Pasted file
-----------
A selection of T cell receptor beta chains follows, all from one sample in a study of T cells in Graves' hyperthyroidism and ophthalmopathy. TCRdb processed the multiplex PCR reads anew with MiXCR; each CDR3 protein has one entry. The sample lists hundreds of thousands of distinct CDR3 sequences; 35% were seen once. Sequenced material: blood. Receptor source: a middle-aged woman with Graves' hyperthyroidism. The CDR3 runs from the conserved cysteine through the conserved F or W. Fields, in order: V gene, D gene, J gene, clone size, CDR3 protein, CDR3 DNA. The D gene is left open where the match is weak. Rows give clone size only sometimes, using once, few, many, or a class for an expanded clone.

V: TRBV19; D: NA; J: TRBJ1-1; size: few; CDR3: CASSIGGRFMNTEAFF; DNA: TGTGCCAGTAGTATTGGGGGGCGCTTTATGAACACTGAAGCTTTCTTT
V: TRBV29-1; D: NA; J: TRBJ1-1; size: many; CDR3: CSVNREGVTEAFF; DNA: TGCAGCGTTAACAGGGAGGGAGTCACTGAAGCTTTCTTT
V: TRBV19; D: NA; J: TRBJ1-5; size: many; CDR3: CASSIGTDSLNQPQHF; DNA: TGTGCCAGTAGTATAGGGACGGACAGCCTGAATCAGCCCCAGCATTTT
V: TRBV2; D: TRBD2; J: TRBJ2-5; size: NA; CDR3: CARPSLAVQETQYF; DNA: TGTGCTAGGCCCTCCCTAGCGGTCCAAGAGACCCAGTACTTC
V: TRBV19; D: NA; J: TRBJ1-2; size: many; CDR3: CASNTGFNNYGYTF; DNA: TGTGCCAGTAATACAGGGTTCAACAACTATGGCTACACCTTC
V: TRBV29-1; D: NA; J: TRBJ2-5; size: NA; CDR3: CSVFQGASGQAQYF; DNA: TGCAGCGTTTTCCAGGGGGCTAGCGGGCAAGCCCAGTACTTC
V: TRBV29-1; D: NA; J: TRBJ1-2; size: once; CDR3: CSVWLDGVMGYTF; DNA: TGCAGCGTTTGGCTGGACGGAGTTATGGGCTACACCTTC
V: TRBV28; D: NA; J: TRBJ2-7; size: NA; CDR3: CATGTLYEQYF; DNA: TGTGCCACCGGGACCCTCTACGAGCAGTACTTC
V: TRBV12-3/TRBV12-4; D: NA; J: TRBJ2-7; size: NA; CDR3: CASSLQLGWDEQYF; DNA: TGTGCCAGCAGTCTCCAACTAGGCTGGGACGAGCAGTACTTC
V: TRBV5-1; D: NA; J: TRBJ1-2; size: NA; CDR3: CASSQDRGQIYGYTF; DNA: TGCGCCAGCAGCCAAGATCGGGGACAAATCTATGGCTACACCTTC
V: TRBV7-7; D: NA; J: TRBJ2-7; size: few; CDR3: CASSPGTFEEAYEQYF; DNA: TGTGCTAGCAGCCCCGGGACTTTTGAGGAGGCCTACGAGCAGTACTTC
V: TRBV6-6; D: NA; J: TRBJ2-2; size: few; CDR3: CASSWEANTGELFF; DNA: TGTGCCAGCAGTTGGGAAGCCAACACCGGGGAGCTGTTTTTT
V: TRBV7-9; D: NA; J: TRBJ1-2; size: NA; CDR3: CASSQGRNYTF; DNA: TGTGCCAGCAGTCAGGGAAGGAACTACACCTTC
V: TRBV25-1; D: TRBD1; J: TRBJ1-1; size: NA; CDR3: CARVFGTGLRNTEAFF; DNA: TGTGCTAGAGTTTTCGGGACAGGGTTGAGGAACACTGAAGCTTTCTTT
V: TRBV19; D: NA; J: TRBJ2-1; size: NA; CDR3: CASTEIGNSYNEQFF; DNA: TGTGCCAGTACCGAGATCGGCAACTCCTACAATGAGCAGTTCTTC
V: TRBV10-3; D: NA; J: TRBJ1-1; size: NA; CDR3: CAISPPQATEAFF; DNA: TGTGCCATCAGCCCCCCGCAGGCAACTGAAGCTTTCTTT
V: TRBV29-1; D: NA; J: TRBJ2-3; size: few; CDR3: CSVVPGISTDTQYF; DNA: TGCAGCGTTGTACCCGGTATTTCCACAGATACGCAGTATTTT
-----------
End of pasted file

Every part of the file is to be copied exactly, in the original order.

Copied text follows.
A selection of T cell receptor beta chains follows, all from one sample in a study of T cells in Graves' hyperthyroidism and ophthalmopathy. TCRdb processed the multiplex PCR reads anew with MiXCR; each CDR3 protein has one entry. The sample lists hundreds of thousands of distinct CDR3 sequences; 35% were seen once. Sequenced material: blood. Receptor source: a middle-aged woman with Graves' hyperthyroidism. The CDR3 runs from the conserved cysteine through the conserved F or W. Fields, in order: V gene, D gene, J gene, clone size, CDR3 protein, CDR3 DNA. The D gene is left open where the match is weak. Rows give clone size only sometimes, using once, few, many, or a class for an expanded clone.

V: TRBV19; D: NA; J: TRBJ1-1; size: few; CDR3: CASSIGGRFMNTEAFF; DNA: TGTGCCAGTAGTATTGGGGGGCGCTTTATGAACACTGAAGCTTTCTTT
V: TRBV29-1; D: NA; J: TRBJ1-1; size: many; CDR3: CSVNREGVTEAFF; DNA: TGCAGCGTTAACAGGGAGGGAGTCACTGAAGCTTTCTTT
V: TRBV19; D: NA; J: TRBJ1-5; size: many; CDR3: CASSIGTDSLNQPQHF; DNA: TGTGCCAGTAGTATAGGGACGGACAGCCTGAATCAGCCCCAGCATTTT
V: TRBV2; D: TRBD2; J: TRBJ2-5; size: NA; CDR3: CARPSLAVQETQYF; DNA: TGTGCTAGGCCCTCCCTAGCGGTCCAAGAGACCCAGTACTTC
V: TRBV19; D: NA; J: TRBJ1-2; size: many; CDR3: CASNTGFNNYGYTF; DNA: TGTGCCAGTAATACAGGGTTCAACAACTATGGCTACACCTTC
V: TRBV29-1; D: NA; J: TRBJ2-5; size: NA; CDR3: CSVFQGASGQAQYF; DNA: TGCAGCGTTTTCCAGGGGGCTAGCGGGCAAGCCCAGTACTTC
V: TRBV29-1; D: NA; J: TRBJ1-2; size: once; CDR3: CSVWLDGVMGYTF; DNA: TGCAGCGTTTGGCTGGACGGAGTTATGGGCTACACCTTC
V: TRBV28; D: NA; J: TRBJ2-7; size: NA; CDR3: CATGTLYEQYF; DNA: TGTGCCACCGGGACCCTCTACGAGCAGTACTTC
V: TRBV12-3/TRBV12-4; D: NA; J: TRBJ2-7; size: NA; CDR3: CASSLQLGWDEQYF; DNA: TGTGCCAGCAGTCTCCAACTAGGCTGGGACGAGCAGTACTTC
V: TRBV5-1; D: NA; J: TRBJ1-2; size: NA; CDR3: CASSQDRGQIYGYTF; DNA: TGCGCCAGCAGCCAAGATCGGGGACAAATCTATGGCTACACCTTC
V: TRBV7-7; D: NA; J: TRBJ2-7; size: few; CDR3: CASSPGTFEEAYEQYF; DNA: TGTGCTAGCAGCCCCGGGACTTTTGAGGAGGCCTACGAGCAGTACTTC
V: TRBV6-6; D: NA; J: TRBJ2-2; size: few; CDR3: CASSWEANTGELFF; DNA: TGTGCCAGCAGTTGGGAAGCCAACACCGGGGAGCTGTTTTTT
V: TRBV7-9; D: NA; J: TRBJ1-2; size: NA; CDR3: CASSQGRNYTF; DNA: TGTGCCAGCAGTCAGGGAAGGAACTACACCTTC
V: TRBV25-1; D: TRBD1; J: TRBJ1-1; size: NA; CDR3: CARVFGTGLRNTEAFF; DNA: TGTGCTAGAGTTTTCGGGACAGGGTTGAGGAACACTGAAGCTTTCTTT
V: TRBV19; D: NA; J: TRBJ2-1; size: NA; CDR3: CASTEIGNSYNEQFF; DNA: TGTGCCAGTACCGAGATCGGCAACTCCTACAATGAGCAGTTCTTC
V: TRBV10-3; D: NA; J: TRBJ1-1; size: NA; CDR3: CAISPPQATEAFF; DNA: TGTGCCATCAGCCCCCCGCAGGCAACTGAAGCTTTCTTT
V: TRBV29-1; D: NA; J: TRBJ2-3; size: few; CDR3: CSVVPGISTDTQYF; DNA: TGCAGCGTTGTACCCGGTATTTCCACAGATACGCAGTATTTT